In a recent study published in the Journal of Alzheimer's Disease, a team of scientists laid out how omega-3s possess unique anti-amyloid, anti-tau, and anti-inflammatory properties, and that are known to help increase blood flow to the brain
They compared images taken using single photo emission computed tomography, also known as SPECT, showing how blood moves to and fro within a person's brain depending on what he or she is doing or thinking about, to the Omega-3 Index, a measure of the blood concentration of two specific types of omega-3s: eicosapentaenoic acid (EPA) and docosahexaenoic acid (DHA).
For the purposes of this study, SPECT imagery was compared to Omega-3 Index data, revealing that both EPA and DHA are directly associated with increased blood flow to areas of the brain associated with memory and learning. EPA and DHA were similarly found to help directly counteract the degenerative effects of dementia.
Drawing from a random sample of 166 participants in a psychiatric referral clinic for which Omega-3 Index results were available, study participants were divided into two groups: One with higher concentrations of EPA and DHA in the greater than 50th percentile, and the other with lower concentrations of EPA and DHA in a lower than 50th percentile. The quantitative brain SPECT was then conducted on 128 regions of the participants' brains, each one completing a computerized testing of their neurocognitive status.
At the completion of the study, the results showed a strong relationship between the Omega-3 Index and regional perfusion on brain SPECT in areas associated with memory and neurocognitive testing. In other words, EPA and DHA (and likely many other omega-3s that are lesser studied) are key contributors to anti-Alzheimer's brain health.
"This is very important research because it shows a correlation between lower omega-3 fatty acid levels and reduced brain blood flow to regions important for learning, memory, depression and dementia," stated lead author Daniel G. Amen, M.D., from Amen Clinics Inc. of Costa Mesa, California.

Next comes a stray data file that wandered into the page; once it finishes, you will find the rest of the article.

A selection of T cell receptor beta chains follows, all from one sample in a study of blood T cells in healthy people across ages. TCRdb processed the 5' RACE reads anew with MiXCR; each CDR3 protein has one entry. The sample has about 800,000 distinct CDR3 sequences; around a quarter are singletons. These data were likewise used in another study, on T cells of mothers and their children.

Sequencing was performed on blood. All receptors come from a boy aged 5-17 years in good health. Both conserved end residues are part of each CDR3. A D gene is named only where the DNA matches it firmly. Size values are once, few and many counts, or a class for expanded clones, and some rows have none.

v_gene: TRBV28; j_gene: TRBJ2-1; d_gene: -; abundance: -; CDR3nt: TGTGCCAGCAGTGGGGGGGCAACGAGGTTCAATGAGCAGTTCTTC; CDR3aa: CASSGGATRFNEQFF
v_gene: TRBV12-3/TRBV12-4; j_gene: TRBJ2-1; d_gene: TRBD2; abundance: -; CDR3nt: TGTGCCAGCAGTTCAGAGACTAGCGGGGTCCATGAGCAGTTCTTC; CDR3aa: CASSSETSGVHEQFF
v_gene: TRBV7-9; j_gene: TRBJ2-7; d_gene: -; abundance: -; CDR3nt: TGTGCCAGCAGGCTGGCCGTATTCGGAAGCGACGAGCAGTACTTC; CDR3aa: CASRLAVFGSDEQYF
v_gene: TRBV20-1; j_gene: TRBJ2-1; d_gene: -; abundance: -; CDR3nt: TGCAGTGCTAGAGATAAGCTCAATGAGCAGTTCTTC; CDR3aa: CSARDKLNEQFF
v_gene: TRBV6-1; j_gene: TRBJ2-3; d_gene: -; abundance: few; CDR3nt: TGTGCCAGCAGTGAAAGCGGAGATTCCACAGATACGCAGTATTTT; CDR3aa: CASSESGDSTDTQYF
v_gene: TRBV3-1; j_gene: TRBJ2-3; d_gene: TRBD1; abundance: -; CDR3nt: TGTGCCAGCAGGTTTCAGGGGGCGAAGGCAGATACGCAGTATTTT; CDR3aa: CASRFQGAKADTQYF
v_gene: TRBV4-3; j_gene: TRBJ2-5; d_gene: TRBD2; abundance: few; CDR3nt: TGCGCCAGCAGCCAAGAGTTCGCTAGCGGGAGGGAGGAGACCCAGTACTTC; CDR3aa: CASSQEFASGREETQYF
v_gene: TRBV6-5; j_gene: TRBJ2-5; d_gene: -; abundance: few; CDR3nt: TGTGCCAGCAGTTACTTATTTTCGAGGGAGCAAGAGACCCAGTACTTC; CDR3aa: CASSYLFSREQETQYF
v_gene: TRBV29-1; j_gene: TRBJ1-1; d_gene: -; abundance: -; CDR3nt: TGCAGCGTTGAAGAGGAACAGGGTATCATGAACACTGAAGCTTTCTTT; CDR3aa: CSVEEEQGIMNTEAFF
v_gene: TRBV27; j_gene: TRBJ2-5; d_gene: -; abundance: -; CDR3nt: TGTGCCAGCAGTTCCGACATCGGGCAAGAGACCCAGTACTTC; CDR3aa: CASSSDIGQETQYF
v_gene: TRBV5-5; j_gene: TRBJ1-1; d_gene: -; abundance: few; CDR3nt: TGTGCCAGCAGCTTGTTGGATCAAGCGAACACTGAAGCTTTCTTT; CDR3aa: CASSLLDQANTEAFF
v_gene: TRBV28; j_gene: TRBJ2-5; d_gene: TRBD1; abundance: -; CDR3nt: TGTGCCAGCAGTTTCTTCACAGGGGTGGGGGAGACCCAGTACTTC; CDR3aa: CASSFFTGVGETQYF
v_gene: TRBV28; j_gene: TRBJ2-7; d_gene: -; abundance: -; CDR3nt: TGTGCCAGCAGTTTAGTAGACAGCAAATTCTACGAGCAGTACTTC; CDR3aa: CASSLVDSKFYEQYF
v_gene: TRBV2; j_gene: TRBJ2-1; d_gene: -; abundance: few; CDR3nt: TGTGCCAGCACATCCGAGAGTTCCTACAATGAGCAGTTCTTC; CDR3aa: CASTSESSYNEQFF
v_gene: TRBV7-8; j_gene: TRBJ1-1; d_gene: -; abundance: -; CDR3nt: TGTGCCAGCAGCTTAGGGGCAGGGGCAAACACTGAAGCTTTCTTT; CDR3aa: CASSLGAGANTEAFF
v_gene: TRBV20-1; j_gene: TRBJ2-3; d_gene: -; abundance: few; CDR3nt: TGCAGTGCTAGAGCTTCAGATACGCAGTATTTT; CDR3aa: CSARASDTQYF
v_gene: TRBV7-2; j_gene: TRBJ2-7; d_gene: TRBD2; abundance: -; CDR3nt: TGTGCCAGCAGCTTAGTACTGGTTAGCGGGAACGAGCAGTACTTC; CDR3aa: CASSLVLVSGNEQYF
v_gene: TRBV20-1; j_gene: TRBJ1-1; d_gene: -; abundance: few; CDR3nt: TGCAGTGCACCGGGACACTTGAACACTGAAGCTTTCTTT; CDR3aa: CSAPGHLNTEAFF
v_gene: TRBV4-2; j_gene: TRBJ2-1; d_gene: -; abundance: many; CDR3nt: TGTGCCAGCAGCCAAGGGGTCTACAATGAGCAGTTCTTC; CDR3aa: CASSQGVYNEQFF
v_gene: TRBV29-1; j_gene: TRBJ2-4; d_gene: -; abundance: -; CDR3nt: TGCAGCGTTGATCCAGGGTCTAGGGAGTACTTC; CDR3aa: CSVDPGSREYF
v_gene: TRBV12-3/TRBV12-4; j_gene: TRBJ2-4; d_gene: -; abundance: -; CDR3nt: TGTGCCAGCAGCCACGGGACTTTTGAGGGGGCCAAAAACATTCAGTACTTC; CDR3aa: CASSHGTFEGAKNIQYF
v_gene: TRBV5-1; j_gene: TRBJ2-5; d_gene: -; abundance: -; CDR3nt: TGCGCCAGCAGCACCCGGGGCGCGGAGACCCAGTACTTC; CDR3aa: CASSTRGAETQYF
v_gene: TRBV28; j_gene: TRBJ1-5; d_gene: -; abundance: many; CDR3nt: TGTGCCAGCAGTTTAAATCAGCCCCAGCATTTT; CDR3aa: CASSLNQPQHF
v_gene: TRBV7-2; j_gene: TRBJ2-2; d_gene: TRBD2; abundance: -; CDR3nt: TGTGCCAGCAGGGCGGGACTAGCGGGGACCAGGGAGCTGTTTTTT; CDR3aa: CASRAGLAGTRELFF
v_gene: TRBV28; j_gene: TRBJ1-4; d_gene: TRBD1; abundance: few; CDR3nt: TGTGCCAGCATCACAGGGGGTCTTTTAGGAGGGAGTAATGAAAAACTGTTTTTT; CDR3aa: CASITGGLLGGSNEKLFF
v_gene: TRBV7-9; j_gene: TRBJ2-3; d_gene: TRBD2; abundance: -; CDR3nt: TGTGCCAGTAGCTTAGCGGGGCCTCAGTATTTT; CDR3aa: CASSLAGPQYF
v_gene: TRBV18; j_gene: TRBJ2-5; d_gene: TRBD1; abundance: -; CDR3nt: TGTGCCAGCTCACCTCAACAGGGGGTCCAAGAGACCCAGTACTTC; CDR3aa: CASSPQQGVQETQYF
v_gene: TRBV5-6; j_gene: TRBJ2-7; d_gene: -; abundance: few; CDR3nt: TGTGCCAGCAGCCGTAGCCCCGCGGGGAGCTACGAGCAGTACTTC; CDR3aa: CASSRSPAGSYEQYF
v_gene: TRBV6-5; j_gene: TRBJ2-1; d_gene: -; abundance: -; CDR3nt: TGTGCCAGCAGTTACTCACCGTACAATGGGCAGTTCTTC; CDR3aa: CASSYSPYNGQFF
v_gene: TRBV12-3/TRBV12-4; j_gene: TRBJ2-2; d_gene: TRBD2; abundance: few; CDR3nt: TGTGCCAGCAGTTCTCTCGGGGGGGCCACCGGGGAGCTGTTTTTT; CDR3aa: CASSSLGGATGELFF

Omega-3s are just one piece of a much greater anti-aging nutritional puzzle, particularly as it pertains to brain health. Studies show that coconut oil, for instance, is another powerful brain food that counteracts the damaging effects of neurodegeneration. After the body metabolizes it, coconut oil is transformed by the liver into what are known as ketones, which the body recognizes as an alternate fuel source. And this fuel source just so happens to be preferred by the brain, meaning that ketones are converted into energy that the brain uses to keep itself in tip-top shape.
This just goes to show that nature already has plenty to offer when it comes to maintaining one's brain health, and that we don't have to turn to the pharmaceutical industry for answers when we already have affordable, all-natural options at our disposal. Even this latest study helps to confirm this, illustrating that nutrition is what the human body needs to stay healthy – not more chemical drugs.
"This study is a major advance in demonstrating the value of nutritional intervention for brain health by using the latest brain imaging," stated George Perry, Ph.D., Dean and Professor of Biology at the University of Texas at San Antonio, and Editor-in-Chief of the Journal of Alzheimer's Disease.
To keep up with the latest news on brain health and cognitive decline, be sure to visit Dementia.news.
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